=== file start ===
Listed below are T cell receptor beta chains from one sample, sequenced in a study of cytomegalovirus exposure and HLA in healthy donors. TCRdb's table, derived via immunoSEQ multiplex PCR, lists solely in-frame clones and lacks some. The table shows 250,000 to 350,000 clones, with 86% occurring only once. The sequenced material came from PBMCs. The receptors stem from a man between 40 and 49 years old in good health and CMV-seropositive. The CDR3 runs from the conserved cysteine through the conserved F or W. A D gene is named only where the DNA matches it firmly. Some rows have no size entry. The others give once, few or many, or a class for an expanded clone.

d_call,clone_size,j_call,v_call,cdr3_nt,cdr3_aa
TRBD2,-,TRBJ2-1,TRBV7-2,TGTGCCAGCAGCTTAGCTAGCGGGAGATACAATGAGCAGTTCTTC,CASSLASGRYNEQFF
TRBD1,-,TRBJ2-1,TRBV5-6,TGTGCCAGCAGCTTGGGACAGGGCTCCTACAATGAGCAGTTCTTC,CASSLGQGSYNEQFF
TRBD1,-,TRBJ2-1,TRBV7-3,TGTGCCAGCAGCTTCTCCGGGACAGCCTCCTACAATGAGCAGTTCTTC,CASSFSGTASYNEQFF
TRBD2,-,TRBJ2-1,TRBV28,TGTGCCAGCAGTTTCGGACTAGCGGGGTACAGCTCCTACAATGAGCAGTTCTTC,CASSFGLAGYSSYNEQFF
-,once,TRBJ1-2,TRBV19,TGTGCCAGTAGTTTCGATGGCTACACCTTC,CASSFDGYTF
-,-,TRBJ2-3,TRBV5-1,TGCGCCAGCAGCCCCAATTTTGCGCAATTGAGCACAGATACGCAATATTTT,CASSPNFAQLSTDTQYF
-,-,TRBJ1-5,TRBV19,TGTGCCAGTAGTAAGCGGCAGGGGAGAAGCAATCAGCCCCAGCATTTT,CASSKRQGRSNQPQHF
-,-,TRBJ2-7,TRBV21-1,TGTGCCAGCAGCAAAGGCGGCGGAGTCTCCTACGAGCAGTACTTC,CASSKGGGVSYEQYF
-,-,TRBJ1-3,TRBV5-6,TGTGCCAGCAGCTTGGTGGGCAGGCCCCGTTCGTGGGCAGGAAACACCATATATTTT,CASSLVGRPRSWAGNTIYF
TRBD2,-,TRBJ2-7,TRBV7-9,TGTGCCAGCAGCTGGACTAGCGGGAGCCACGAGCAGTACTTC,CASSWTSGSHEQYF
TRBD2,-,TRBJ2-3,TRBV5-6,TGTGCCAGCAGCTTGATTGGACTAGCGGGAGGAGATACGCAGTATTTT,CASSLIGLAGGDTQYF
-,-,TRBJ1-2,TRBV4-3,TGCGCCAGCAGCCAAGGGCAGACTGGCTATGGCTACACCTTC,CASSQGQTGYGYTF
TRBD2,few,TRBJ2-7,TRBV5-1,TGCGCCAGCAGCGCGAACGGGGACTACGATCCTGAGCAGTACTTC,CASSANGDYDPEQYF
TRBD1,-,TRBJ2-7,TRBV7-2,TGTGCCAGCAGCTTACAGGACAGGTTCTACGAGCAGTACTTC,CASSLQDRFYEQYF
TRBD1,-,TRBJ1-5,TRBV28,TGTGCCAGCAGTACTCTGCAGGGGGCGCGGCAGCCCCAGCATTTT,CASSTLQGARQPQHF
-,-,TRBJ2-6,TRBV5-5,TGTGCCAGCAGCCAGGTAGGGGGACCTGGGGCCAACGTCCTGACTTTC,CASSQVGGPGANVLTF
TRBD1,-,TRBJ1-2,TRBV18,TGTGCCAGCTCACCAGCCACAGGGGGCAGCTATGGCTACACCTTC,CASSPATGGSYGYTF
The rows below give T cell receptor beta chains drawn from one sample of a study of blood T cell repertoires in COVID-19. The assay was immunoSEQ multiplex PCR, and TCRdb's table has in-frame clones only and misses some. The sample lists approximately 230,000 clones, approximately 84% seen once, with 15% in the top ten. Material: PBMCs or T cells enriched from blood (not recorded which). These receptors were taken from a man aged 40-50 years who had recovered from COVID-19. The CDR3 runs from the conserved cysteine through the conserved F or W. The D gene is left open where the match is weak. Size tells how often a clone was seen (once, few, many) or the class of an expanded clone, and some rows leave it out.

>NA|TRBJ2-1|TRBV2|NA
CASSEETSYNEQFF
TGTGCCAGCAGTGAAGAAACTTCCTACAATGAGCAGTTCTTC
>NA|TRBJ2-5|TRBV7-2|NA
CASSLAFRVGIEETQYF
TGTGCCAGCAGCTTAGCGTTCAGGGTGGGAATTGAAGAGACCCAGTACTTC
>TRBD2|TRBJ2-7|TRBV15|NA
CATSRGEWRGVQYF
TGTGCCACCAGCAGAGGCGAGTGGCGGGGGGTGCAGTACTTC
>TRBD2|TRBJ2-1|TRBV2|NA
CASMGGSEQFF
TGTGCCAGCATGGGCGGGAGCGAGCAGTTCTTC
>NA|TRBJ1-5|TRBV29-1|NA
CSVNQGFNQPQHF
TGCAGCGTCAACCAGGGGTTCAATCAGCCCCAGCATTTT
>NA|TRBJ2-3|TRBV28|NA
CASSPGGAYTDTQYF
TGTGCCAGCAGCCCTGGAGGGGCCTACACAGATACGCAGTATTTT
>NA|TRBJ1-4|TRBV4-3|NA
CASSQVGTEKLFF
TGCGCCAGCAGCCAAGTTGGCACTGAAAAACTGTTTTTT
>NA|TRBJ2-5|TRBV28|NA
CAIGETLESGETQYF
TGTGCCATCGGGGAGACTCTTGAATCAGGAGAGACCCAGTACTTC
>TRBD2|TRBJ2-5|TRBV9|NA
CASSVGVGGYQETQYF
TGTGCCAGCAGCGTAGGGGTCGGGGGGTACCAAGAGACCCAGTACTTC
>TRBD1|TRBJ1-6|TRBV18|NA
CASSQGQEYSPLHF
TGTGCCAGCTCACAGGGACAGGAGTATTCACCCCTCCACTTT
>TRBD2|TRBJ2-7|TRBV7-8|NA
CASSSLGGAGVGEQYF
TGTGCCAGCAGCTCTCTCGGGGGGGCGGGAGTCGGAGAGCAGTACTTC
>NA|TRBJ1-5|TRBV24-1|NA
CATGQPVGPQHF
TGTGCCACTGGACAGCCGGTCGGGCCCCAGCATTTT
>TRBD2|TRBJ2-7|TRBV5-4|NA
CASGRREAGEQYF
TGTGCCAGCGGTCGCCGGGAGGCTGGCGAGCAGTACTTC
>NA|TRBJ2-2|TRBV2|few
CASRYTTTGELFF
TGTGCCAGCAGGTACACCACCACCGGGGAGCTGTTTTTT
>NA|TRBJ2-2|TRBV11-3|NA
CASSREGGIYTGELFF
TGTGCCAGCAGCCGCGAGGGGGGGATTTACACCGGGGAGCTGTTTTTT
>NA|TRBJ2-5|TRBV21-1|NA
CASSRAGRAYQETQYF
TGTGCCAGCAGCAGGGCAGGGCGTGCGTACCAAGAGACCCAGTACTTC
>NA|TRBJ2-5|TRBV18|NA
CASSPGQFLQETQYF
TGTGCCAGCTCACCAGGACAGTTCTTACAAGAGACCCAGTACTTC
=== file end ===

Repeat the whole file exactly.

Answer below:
Listed below are T cell receptor beta chains from one sample, sequenced in a study of cytomegalovirus exposure and HLA in healthy donors. TCRdb's table, derived via immunoSEQ multiplex PCR, lists solely in-frame clones and lacks some. The table shows 250,000 to 350,000 clones, with 86% occurring only once. The sequenced material came from PBMCs. The receptors stem from a man between 40 and 49 years old in good health and CMV-seropositive. The CDR3 runs from the conserved cysteine through the conserved F or W. A D gene is named only where the DNA matches it firmly. Some rows have no size entry. The others give once, few or many, or a class for an expanded clone.

d_call,clone_size,j_call,v_call,cdr3_nt,cdr3_aa
TRBD2,-,TRBJ2-1,TRBV7-2,TGTGCCAGCAGCTTAGCTAGCGGGAGATACAATGAGCAGTTCTTC,CASSLASGRYNEQFF
TRBD1,-,TRBJ2-1,TRBV5-6,TGTGCCAGCAGCTTGGGACAGGGCTCCTACAATGAGCAGTTCTTC,CASSLGQGSYNEQFF
TRBD1,-,TRBJ2-1,TRBV7-3,TGTGCCAGCAGCTTCTCCGGGACAGCCTCCTACAATGAGCAGTTCTTC,CASSFSGTASYNEQFF
TRBD2,-,TRBJ2-1,TRBV28,TGTGCCAGCAGTTTCGGACTAGCGGGGTACAGCTCCTACAATGAGCAGTTCTTC,CASSFGLAGYSSYNEQFF
-,once,TRBJ1-2,TRBV19,TGTGCCAGTAGTTTCGATGGCTACACCTTC,CASSFDGYTF
-,-,TRBJ2-3,TRBV5-1,TGCGCCAGCAGCCCCAATTTTGCGCAATTGAGCACAGATACGCAATATTTT,CASSPNFAQLSTDTQYF
-,-,TRBJ1-5,TRBV19,TGTGCCAGTAGTAAGCGGCAGGGGAGAAGCAATCAGCCCCAGCATTTT,CASSKRQGRSNQPQHF
-,-,TRBJ2-7,TRBV21-1,TGTGCCAGCAGCAAAGGCGGCGGAGTCTCCTACGAGCAGTACTTC,CASSKGGGVSYEQYF
-,-,TRBJ1-3,TRBV5-6,TGTGCCAGCAGCTTGGTGGGCAGGCCCCGTTCGTGGGCAGGAAACACCATATATTTT,CASSLVGRPRSWAGNTIYF
TRBD2,-,TRBJ2-7,TRBV7-9,TGTGCCAGCAGCTGGACTAGCGGGAGCCACGAGCAGTACTTC,CASSWTSGSHEQYF
TRBD2,-,TRBJ2-3,TRBV5-6,TGTGCCAGCAGCTTGATTGGACTAGCGGGAGGAGATACGCAGTATTTT,CASSLIGLAGGDTQYF
-,-,TRBJ1-2,TRBV4-3,TGCGCCAGCAGCCAAGGGCAGACTGGCTATGGCTACACCTTC,CASSQGQTGYGYTF
TRBD2,few,TRBJ2-7,TRBV5-1,TGCGCCAGCAGCGCGAACGGGGACTACGATCCTGAGCAGTACTTC,CASSANGDYDPEQYF
TRBD1,-,TRBJ2-7,TRBV7-2,TGTGCCAGCAGCTTACAGGACAGGTTCTACGAGCAGTACTTC,CASSLQDRFYEQYF
TRBD1,-,TRBJ1-5,TRBV28,TGTGCCAGCAGTACTCTGCAGGGGGCGCGGCAGCCCCAGCATTTT,CASSTLQGARQPQHF
-,-,TRBJ2-6,TRBV5-5,TGTGCCAGCAGCCAGGTAGGGGGACCTGGGGCCAACGTCCTGACTTTC,CASSQVGGPGANVLTF
TRBD1,-,TRBJ1-2,TRBV18,TGTGCCAGCTCACCAGCCACAGGGGGCAGCTATGGCTACACCTTC,CASSPATGGSYGYTF
The rows below give T cell receptor beta chains drawn from one sample of a study of blood T cell repertoires in COVID-19. The assay was immunoSEQ multiplex PCR, and TCRdb's table has in-frame clones only and misses some. The sample lists approximately 230,000 clones, approximately 84% seen once, with 15% in the top ten. Material: PBMCs or T cells enriched from blood (not recorded which). These receptors were taken from a man aged 40-50 years who had recovered from COVID-19. The CDR3 runs from the conserved cysteine through the conserved F or W. The D gene is left open where the match is weak. Size tells how often a clone was seen (once, few, many) or the class of an expanded clone, and some rows leave it out.

>NA|TRBJ2-1|TRBV2|NA
CASSEETSYNEQFF
TGTGCCAGCAGTGAAGAAACTTCCTACAATGAGCAGTTCTTC
>NA|TRBJ2-5|TRBV7-2|NA
CASSLAFRVGIEETQYF
TGTGCCAGCAGCTTAGCGTTCAGGGTGGGAATTGAAGAGACCCAGTACTTC
>TRBD2|TRBJ2-7|TRBV15|NA
CATSRGEWRGVQYF
TGTGCCACCAGCAGAGGCGAGTGGCGGGGGGTGCAGTACTTC
>TRBD2|TRBJ2-1|TRBV2|NA
CASMGGSEQFF
TGTGCCAGCATGGGCGGGAGCGAGCAGTTCTTC
>NA|TRBJ1-5|TRBV29-1|NA
CSVNQGFNQPQHF
TGCAGCGTCAACCAGGGGTTCAATCAGCCCCAGCATTTT
>NA|TRBJ2-3|TRBV28|NA
CASSPGGAYTDTQYF
TGTGCCAGCAGCCCTGGAGGGGCCTACACAGATACGCAGTATTTT
>NA|TRBJ1-4|TRBV4-3|NA
CASSQVGTEKLFF
TGCGCCAGCAGCCAAGTTGGCACTGAAAAACTGTTTTTT
>NA|TRBJ2-5|TRBV28|NA
CAIGETLESGETQYF
TGTGCCATCGGGGAGACTCTTGAATCAGGAGAGACCCAGTACTTC
>TRBD2|TRBJ2-5|TRBV9|NA
CASSVGVGGYQETQYF
TGTGCCAGCAGCGTAGGGGTCGGGGGGTACCAAGAGACCCAGTACTTC
>TRBD1|TRBJ1-6|TRBV18|NA
CASSQGQEYSPLHF
TGTGCCAGCTCACAGGGACAGGAGTATTCACCCCTCCACTTT
>TRBD2|TRBJ2-7|TRBV7-8|NA
CASSSLGGAGVGEQYF
TGTGCCAGCAGCTCTCTCGGGGGGGCGGGAGTCGGAGAGCAGTACTTC
>NA|TRBJ1-5|TRBV24-1|NA
CATGQPVGPQHF
TGTGCCACTGGACAGCCGGTCGGGCCCCAGCATTTT
>TRBD2|TRBJ2-7|TRBV5-4|NA
CASGRREAGEQYF
TGTGCCAGCGGTCGCCGGGAGGCTGGCGAGCAGTACTTC
>NA|TRBJ2-2|TRBV2|few
CASRYTTTGELFF
TGTGCCAGCAGGTACACCACCACCGGGGAGCTGTTTTTT
>NA|TRBJ2-2|TRBV11-3|NA
CASSREGGIYTGELFF
TGTGCCAGCAGCCGCGAGGGGGGGATTTACACCGGGGAGCTGTTTTTT
>NA|TRBJ2-5|TRBV21-1|NA
CASSRAGRAYQETQYF
TGTGCCAGCAGCAGGGCAGGGCGTGCGTACCAAGAGACCCAGTACTTC
>NA|TRBJ2-5|TRBV18|NA
CASSPGQFLQETQYF
TGTGCCAGCTCACCAGGACAGTTCTTACAAGAGACCCAGTACTTC